Movie Recommendation: Sleep Has Her House
Dir. Scott Barley, 2017
I don't watch movies with the mindset of providing a critical review or seeking movies to write about. Rather these recommendation posts reflect moments I finished watching a movie and felt driven to tell the world about it!
I only recommend movies I'm excited about and eager for you to see.
Subscribe to see the work I make and the art I love.
I met Scott Barley on a cinephile forum more than a decade ago and have kept in contact with him online ever since. About five years ago he released his first feature film, Sleep Has Her House, which I’ve been eager to see ever since. Frames alone from the film were enough to catch my interest…
… but what was really amazing over the last few years is watching people’s enthusiasm for this film grow over time. In addition to finding its way on a few critical best-of lists and the approval of many experimental and documentary film communities, it seems to have drawn a respectable audience of, maybe not mainstream film viewers, but certainly people outside the experimental community interested in alternative work.
When I arrived at the venuethis one person exiting from a previous screening told me unasked, “It’s excellent, you’ll enjoy it.” And this is me telling you too that Sleep Has Her House is excellent, and you’ll enjoy it.
I was under the impression going in that it was something like a meditative, drone music piece, and that’s a decent start to describe what you’re getting into. However, it doesn’t take long until the movie starts operating some pretty wonky effects on you.
The photography is largely landscape, devoid of people, and underexposed to the point of watching very subtle gradiations of black on black — and let me tell you as a filmmaker and photographer myself, the very precise degree of black on black Scott is edging here without banding, color noise, or not seeing anything is actually a remarkable technical achievement.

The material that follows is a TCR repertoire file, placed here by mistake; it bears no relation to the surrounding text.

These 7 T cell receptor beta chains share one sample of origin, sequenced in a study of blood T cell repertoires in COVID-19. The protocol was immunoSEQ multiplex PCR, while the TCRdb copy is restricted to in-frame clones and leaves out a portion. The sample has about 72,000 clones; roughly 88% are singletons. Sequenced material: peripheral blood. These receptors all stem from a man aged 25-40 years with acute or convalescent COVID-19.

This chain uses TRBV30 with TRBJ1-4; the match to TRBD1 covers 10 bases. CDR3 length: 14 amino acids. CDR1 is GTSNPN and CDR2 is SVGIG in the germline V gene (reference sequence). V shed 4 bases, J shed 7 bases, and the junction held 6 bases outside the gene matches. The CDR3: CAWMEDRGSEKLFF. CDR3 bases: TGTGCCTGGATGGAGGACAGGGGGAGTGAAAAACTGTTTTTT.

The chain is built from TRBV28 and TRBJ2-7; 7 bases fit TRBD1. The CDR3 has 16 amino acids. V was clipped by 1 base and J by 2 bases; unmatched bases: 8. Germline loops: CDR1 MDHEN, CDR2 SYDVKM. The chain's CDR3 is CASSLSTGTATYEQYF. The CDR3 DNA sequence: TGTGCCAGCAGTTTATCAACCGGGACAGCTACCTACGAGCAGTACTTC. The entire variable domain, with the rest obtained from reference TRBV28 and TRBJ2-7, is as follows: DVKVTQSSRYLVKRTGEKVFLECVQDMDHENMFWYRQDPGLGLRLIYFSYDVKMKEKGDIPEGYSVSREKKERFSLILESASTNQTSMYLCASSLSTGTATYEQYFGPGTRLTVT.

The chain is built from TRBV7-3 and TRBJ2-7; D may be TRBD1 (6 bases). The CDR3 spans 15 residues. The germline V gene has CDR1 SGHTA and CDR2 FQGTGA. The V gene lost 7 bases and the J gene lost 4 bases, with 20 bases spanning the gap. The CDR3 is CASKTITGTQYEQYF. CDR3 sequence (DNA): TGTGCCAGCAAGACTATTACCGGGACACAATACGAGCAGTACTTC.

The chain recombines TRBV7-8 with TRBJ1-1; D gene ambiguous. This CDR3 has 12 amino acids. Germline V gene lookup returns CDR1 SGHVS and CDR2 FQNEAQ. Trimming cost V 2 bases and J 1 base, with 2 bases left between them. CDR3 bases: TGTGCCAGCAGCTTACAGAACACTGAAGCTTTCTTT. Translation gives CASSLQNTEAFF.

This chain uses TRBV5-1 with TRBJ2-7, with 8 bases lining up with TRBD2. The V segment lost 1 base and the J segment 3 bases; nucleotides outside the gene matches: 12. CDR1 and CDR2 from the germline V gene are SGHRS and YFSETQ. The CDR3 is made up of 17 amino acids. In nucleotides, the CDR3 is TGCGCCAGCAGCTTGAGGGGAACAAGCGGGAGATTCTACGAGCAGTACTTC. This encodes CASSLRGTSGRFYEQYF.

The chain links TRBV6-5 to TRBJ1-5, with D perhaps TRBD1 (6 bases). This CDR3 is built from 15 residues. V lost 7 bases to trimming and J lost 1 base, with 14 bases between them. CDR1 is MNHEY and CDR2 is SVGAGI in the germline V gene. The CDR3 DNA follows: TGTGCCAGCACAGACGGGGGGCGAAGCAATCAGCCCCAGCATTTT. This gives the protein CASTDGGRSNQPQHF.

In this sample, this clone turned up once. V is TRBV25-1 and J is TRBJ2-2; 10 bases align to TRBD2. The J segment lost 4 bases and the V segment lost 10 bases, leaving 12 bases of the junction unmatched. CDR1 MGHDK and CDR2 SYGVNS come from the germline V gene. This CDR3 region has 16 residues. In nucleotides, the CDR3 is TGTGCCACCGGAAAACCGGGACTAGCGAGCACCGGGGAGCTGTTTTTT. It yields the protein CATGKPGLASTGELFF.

The result is a little like that psychological experiment where researchers put people in a black box with only a single pin-hole of light. Participants reported that after a while they swore the researchers started moving the light, though no such movement occurred. Sitting in the space of Sleep Has Her House, you’re held in some landscapes within which the sort of pareidolia that has people seeing shapes in clouds and stars starts operating, and in some way you become co-creator of the movie you’re seeing, which is probably a different movie each time you watch it.
At first I thought it was just me, until after the screening my wife said, unprompted, that during one river scene she saw at first horse herds running and then women dancing.
That’s not to say this movie is aimless or without story. It has a direction it’s building that you can feel rising, and a good thing too because after a while that progression replaces your sense of time. This is a feature length film but I can’t tell you how long it felt watching it. Clock time melted away and was replaced with some natural sort of time; I wouldn’t go so far as to call it geological time, but definitely the sort of time measures that take a cloud all the way across the moon or transforms an evening river into a nighttime river.
It’s interesting because by happenstance I’ve recently watched two movies, Eo and Skinamarink, which seem to be grasping in the general direction that Scott confidently reached five years earlier: that you won’t be able to peer into the void until your vision is more than just your eyeballs and human cognition perceive.
I specifically waited to see this movie for when I had a chance to see it projected, with an audience. Being that screenings are rare, if you want your chance and aren’t willing to wait, you can acquire a digital copy of Sleep Has Her House from Scott’s website. As it happens, this screening coincided with a limited edition run of 500 Blu-Rays that you can pre-order on his site, so I would recommend that — my pre-order is already in. The Blu-Rays are A/B/C region and ship internationally.
Should you see this movie at home rather than screened in a theatre, please follow the rules: watch it in the dead of night, turn off all the lights, and turn up the sound.
That said, if you’re one of the lucky people in this world that has repertoire or arthouse theatres around, I’d recommend asking them for a screening.
See more of my movie recommendations here:
Spectacle Theatre in Williamsburg, Brooklyn showcased Sleep Has Her House as one of their “Best of Spectacle” selections.
I aim to test this theory out.